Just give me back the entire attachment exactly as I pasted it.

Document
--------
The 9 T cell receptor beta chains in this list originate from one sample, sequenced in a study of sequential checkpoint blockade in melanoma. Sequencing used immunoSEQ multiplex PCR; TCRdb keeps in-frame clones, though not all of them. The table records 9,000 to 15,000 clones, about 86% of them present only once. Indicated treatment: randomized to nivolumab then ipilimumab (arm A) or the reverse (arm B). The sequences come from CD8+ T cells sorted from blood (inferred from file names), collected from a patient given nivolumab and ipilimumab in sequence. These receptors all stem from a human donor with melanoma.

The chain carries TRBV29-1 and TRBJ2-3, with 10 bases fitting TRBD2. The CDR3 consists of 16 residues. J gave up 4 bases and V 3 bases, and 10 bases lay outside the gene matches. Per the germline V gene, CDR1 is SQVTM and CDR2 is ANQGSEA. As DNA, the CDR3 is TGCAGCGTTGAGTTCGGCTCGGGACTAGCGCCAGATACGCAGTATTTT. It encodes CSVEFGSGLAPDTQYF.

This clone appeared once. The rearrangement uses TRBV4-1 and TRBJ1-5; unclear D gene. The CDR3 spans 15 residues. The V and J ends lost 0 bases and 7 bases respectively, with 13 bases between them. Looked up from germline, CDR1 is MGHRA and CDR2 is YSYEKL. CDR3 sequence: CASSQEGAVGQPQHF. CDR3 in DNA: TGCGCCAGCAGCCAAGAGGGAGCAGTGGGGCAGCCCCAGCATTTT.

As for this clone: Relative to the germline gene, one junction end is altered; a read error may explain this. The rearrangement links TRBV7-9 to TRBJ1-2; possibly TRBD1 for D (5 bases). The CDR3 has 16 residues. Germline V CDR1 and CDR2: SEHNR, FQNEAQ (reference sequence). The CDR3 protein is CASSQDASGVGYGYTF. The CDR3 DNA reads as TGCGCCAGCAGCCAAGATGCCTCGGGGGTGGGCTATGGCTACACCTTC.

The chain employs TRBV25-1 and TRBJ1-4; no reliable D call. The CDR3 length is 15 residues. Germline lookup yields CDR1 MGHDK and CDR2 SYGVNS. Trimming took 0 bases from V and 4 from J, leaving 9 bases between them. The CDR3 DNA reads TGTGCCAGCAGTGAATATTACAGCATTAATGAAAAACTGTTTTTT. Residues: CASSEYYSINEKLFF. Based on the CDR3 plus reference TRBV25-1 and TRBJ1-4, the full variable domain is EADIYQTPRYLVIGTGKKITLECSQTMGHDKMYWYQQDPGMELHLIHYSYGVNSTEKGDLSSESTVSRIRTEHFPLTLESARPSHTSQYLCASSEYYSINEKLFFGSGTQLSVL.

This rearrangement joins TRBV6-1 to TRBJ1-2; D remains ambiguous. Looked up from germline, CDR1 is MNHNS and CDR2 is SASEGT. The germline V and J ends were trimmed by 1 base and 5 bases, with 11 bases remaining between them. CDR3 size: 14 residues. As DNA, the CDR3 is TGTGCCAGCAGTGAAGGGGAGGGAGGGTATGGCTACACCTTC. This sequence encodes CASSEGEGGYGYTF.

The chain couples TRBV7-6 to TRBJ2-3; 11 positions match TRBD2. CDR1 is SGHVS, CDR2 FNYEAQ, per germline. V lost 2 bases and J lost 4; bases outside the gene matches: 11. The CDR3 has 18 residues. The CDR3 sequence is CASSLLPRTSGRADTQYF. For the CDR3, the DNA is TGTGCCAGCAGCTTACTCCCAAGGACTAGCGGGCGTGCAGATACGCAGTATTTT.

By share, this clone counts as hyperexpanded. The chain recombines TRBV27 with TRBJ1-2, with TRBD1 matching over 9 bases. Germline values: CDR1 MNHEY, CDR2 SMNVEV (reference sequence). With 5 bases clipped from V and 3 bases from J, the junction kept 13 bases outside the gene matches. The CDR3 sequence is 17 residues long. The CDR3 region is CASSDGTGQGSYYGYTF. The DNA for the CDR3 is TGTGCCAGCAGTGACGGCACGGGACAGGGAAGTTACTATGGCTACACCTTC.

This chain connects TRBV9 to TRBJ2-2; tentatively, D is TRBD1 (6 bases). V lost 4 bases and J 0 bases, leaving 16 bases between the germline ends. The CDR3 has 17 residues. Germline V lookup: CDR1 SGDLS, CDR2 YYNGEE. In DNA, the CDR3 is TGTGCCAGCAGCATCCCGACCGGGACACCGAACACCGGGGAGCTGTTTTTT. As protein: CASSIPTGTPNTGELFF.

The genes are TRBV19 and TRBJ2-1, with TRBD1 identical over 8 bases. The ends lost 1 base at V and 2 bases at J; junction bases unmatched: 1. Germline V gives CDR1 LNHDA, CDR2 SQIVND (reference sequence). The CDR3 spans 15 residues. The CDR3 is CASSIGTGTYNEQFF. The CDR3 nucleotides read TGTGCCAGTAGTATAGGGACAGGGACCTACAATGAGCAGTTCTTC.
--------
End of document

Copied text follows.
The 9 T cell receptor beta chains in this list originate from one sample, sequenced in a study of sequential checkpoint blockade in melanoma. Sequencing used immunoSEQ multiplex PCR; TCRdb keeps in-frame clones, though not all of them. The table records 9,000 to 15,000 clones, about 86% of them present only once. Indicated treatment: randomized to nivolumab then ipilimumab (arm A) or the reverse (arm B). The sequences come from CD8+ T cells sorted from blood (inferred from file names), collected from a patient given nivolumab and ipilimumab in sequence. These receptors all stem from a human donor with melanoma.

The chain carries TRBV29-1 and TRBJ2-3, with 10 bases fitting TRBD2. The CDR3 consists of 16 residues. J gave up 4 bases and V 3 bases, and 10 bases lay outside the gene matches. Per the germline V gene, CDR1 is SQVTM and CDR2 is ANQGSEA. As DNA, the CDR3 is TGCAGCGTTGAGTTCGGCTCGGGACTAGCGCCAGATACGCAGTATTTT. It encodes CSVEFGSGLAPDTQYF.

This clone appeared once. The rearrangement uses TRBV4-1 and TRBJ1-5; unclear D gene. The CDR3 spans 15 residues. The V and J ends lost 0 bases and 7 bases respectively, with 13 bases between them. Looked up from germline, CDR1 is MGHRA and CDR2 is YSYEKL. CDR3 sequence: CASSQEGAVGQPQHF. CDR3 in DNA: TGCGCCAGCAGCCAAGAGGGAGCAGTGGGGCAGCCCCAGCATTTT.

As for this clone: Relative to the germline gene, one junction end is altered; a read error may explain this. The rearrangement links TRBV7-9 to TRBJ1-2; possibly TRBD1 for D (5 bases). The CDR3 has 16 residues. Germline V CDR1 and CDR2: SEHNR, FQNEAQ (reference sequence). The CDR3 protein is CASSQDASGVGYGYTF. The CDR3 DNA reads as TGCGCCAGCAGCCAAGATGCCTCGGGGGTGGGCTATGGCTACACCTTC.

The chain employs TRBV25-1 and TRBJ1-4; no reliable D call. The CDR3 length is 15 residues. Germline lookup yields CDR1 MGHDK and CDR2 SYGVNS. Trimming took 0 bases from V and 4 from J, leaving 9 bases between them. The CDR3 DNA reads TGTGCCAGCAGTGAATATTACAGCATTAATGAAAAACTGTTTTTT. Residues: CASSEYYSINEKLFF. Based on the CDR3 plus reference TRBV25-1 and TRBJ1-4, the full variable domain is EADIYQTPRYLVIGTGKKITLECSQTMGHDKMYWYQQDPGMELHLIHYSYGVNSTEKGDLSSESTVSRIRTEHFPLTLESARPSHTSQYLCASSEYYSINEKLFFGSGTQLSVL.

This rearrangement joins TRBV6-1 to TRBJ1-2; D remains ambiguous. Looked up from germline, CDR1 is MNHNS and CDR2 is SASEGT. The germline V and J ends were trimmed by 1 base and 5 bases, with 11 bases remaining between them. CDR3 size: 14 residues. As DNA, the CDR3 is TGTGCCAGCAGTGAAGGGGAGGGAGGGTATGGCTACACCTTC. This sequence encodes CASSEGEGGYGYTF.

The chain couples TRBV7-6 to TRBJ2-3; 11 positions match TRBD2. CDR1 is SGHVS, CDR2 FNYEAQ, per germline. V lost 2 bases and J lost 4; bases outside the gene matches: 11. The CDR3 has 18 residues. The CDR3 sequence is CASSLLPRTSGRADTQYF. For the CDR3, the DNA is TGTGCCAGCAGCTTACTCCCAAGGACTAGCGGGCGTGCAGATACGCAGTATTTT.

By share, this clone counts as hyperexpanded. The chain recombines TRBV27 with TRBJ1-2, with TRBD1 matching over 9 bases. Germline values: CDR1 MNHEY, CDR2 SMNVEV (reference sequence). With 5 bases clipped from V and 3 bases from J, the junction kept 13 bases outside the gene matches. The CDR3 sequence is 17 residues long. The CDR3 region is CASSDGTGQGSYYGYTF. The DNA for the CDR3 is TGTGCCAGCAGTGACGGCACGGGACAGGGAAGTTACTATGGCTACACCTTC.

This chain connects TRBV9 to TRBJ2-2; tentatively, D is TRBD1 (6 bases). V lost 4 bases and J 0 bases, leaving 16 bases between the germline ends. The CDR3 has 17 residues. Germline V lookup: CDR1 SGDLS, CDR2 YYNGEE. In DNA, the CDR3 is TGTGCCAGCAGCATCCCGACCGGGACACCGAACACCGGGGAGCTGTTTTTT. As protein: CASSIPTGTPNTGELFF.

The genes are TRBV19 and TRBJ2-1, with TRBD1 identical over 8 bases. The ends lost 1 base at V and 2 bases at J; junction bases unmatched: 1. Germline V gives CDR1 LNHDA, CDR2 SQIVND (reference sequence). The CDR3 spans 15 residues. The CDR3 is CASSIGTGTYNEQFF. The CDR3 nucleotides read TGTGCCAGTAGTATAGGGACAGGGACCTACAATGAGCAGTTCTTC.